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Published on 09.01.19 in Vol 7, No 1 (2019): January

Preprints (earlier versions) of this paper are available at http://preprints.jmir.org/preprint/11267, first published Jun 09, 2018.

This paper is in the following e-collection/theme issue:

    Original Paper

    A Mobile Phone-Based Program to Promote Healthy Behaviors Among Adults With Prediabetes Who Declined Participation in Free Diabetes Prevention Programs: Mixed-Methods Pilot Randomized Controlled Trial

    1Veterans Affairs Center for Clinical Management Research, Veterans Affairs Ann Arbor Healthcare System, Ann Arbor, MI, United States

    2University of Michigan Medical School, Ann Arbor, MI, United States

    3Institute for Healthcare Policy and Innovation, University of Michigan, Ann Arbor, MI, United States

    4University of Michigan School of Dentistry, Ann Arbor, MI, United States

    5University of Michigan School of Nursing, Ann Arbor, MI, United States

    6University of Michigan School of Public Health, Ann Arbor, MI, United States

    Corresponding Author:

    Michele Heisler, MD, MPH

    University of Michigan School of Dentistry

    1011 North University Avenue

    Ann Arbor, MI, 48109

    United States

    Phone: 1 734 647 4844

    Fax:1 734 647 3301

    Email:


    ABSTRACT

    Background: Despite evidence that Diabetes Prevention Programs (DPPs) can delay or prevent progression to type 2 diabetes mellitus (T2DM), few individuals with prediabetes enroll in offered programs. This may be in part because many individuals with prediabetes have low levels of autonomous motivation (ie, motivation that arises from internal sources) to prevent T2DM.

    Objective: This study aims to examine the feasibility and acceptability of a mobile health (mHealth) intervention designed to increase autonomous motivation and healthy behaviors among adults with prediabetes who previously declined participation free DPPs. In addition, the study aims to examine changes in autonomous motivation among adults offered 2 versions of the mHealth program compared with an information-only control group.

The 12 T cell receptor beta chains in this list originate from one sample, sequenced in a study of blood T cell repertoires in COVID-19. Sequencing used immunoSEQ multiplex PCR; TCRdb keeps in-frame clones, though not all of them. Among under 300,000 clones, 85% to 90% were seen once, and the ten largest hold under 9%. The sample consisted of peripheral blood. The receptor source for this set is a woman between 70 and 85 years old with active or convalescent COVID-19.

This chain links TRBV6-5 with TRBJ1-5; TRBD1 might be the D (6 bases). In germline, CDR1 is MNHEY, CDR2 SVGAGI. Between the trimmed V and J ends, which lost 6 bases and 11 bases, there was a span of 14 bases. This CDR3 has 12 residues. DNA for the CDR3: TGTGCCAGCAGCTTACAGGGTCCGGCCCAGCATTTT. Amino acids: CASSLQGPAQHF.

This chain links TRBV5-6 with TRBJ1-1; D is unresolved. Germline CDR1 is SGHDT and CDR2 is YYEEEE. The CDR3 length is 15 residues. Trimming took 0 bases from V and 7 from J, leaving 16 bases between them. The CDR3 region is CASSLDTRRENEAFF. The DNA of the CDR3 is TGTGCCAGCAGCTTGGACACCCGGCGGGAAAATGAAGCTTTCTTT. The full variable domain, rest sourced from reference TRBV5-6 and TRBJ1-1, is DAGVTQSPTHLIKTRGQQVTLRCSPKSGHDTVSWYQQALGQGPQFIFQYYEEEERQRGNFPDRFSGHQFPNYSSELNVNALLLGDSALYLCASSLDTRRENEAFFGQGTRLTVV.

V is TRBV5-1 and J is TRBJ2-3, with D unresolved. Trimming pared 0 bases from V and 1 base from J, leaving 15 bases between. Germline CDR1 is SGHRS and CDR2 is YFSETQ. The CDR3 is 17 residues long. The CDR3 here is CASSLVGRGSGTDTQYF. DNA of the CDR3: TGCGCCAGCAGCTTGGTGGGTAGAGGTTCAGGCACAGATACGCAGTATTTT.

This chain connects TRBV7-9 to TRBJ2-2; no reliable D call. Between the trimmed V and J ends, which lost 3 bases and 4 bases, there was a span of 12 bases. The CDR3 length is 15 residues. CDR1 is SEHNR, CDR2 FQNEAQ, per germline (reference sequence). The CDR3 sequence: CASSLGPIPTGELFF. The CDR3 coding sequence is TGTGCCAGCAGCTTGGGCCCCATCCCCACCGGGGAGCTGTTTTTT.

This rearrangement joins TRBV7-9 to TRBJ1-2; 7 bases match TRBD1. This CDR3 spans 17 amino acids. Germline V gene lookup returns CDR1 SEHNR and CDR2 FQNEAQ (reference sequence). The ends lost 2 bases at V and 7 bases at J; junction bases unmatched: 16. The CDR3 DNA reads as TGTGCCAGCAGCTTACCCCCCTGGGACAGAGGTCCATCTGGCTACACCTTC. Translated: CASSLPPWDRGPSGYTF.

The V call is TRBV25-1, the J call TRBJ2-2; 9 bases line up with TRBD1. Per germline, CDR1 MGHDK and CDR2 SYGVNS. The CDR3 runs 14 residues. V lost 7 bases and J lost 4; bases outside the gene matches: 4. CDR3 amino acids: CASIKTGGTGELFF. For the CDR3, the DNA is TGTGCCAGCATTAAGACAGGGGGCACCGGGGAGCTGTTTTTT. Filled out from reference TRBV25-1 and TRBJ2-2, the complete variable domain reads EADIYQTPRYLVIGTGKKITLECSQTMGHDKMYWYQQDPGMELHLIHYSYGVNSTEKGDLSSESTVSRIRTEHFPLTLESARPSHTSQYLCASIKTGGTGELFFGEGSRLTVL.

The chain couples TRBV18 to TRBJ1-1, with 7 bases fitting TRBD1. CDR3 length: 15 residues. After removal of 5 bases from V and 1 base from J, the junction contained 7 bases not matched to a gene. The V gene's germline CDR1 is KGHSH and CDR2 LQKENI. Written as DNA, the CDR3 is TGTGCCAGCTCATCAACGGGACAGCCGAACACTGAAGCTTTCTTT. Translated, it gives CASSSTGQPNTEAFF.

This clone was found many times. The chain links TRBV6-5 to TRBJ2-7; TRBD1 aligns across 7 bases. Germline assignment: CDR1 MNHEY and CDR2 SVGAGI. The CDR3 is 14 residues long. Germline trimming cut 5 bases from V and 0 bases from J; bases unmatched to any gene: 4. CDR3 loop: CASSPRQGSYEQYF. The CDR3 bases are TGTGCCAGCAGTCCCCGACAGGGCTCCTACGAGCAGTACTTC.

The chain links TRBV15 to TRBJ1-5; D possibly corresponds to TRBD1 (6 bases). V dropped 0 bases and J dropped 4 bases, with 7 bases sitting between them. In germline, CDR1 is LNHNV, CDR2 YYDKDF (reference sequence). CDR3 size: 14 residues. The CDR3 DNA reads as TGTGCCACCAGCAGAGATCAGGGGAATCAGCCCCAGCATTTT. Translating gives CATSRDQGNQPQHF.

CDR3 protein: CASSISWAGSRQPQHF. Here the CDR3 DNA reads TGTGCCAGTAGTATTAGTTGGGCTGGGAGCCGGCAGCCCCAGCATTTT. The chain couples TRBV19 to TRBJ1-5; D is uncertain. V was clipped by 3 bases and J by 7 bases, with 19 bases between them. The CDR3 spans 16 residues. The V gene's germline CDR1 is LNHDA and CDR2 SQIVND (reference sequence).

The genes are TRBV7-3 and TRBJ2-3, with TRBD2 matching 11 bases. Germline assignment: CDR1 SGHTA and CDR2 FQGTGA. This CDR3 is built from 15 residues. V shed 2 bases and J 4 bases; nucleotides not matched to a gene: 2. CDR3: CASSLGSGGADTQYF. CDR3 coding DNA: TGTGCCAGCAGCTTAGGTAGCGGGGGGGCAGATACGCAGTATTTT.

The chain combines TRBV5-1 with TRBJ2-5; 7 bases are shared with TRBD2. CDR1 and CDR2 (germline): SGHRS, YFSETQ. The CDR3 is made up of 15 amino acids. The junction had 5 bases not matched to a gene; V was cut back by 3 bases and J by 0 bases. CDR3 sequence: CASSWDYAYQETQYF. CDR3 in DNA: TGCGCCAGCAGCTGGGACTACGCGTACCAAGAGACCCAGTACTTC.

Methods: In this 12-week, parallel, 3-arm, mixed-methods pilot randomized controlled trial, participants were randomized to (1) a group that received information about prediabetes and strategies to prevent T2DM (control); (2) a group that received a mHealth app that aims to increase autonomous motivation among users (app-only); or (3) a group that received the app plus a physical activity tracker and wireless-enabled digital scale for self-monitoring (app-plus). Primary outcome measures included rates of intervention uptake (number of individuals enrolled/number of individuals assessed for eligibility), retention (number of 12-week survey completers/number of participants), and adherence (number of device-usage days). The secondary outcome measure was change in autonomous motivation (measured using the Treatment Self-Regulation Questionnaire), which was examined using difference-in-difference analysis. Furthermore, we conducted postintervention qualitative interviews with participants.

    Results: Overall, 28% (69/244) of eligible individuals were randomized; of these, 80% (55/69) completed the 12-week survey. Retention rates were significantly higher among app-plus participants than participants in the other 2 study arms combined (P=.004, χ2). No significant differences were observed in adherence rates between app-only and app-plus participants (43 days vs 37 days; P=.34). Among all participants, mean autonomous motivation measures were relatively high at baseline (6.0 of 7.0 scale), with no statistically significant within- or between-group differences in follow-up scores. In qualitative interviews (n=15), participants identified reasons that they enjoyed using the app (eg, encouraged self-reflection), reasons that they did not enjoy using the app (eg, did not consider personal circumstances), and strategies to improve the intervention (eg, increased interpersonal contact).

    Conclusions: Among individuals with prediabetes who did not engage in free DPPs, this mHealth intervention was feasible and acceptable. Future work should (1) examine the effectiveness of a refined intervention on clinically relevant outcomes (eg, weight loss) among a larger population of DPP nonenrollees with low baseline autonomous motivation and (2) identify other factors associated with DPP nonenrollment, which may serve as additional potential targets for interventions.

    Trial Registration: ClinicalTrials.gov NCT03025607; https://clinicaltrials.gov/ct2/show/NCT03025607 (Archived by WebCite at http://www.webcitation.org/73cvaSAie)

    JMIR Mhealth Uhealth 2019;7(1):e11267

    doi:10.2196/11267

    KEYWORDS



    Introduction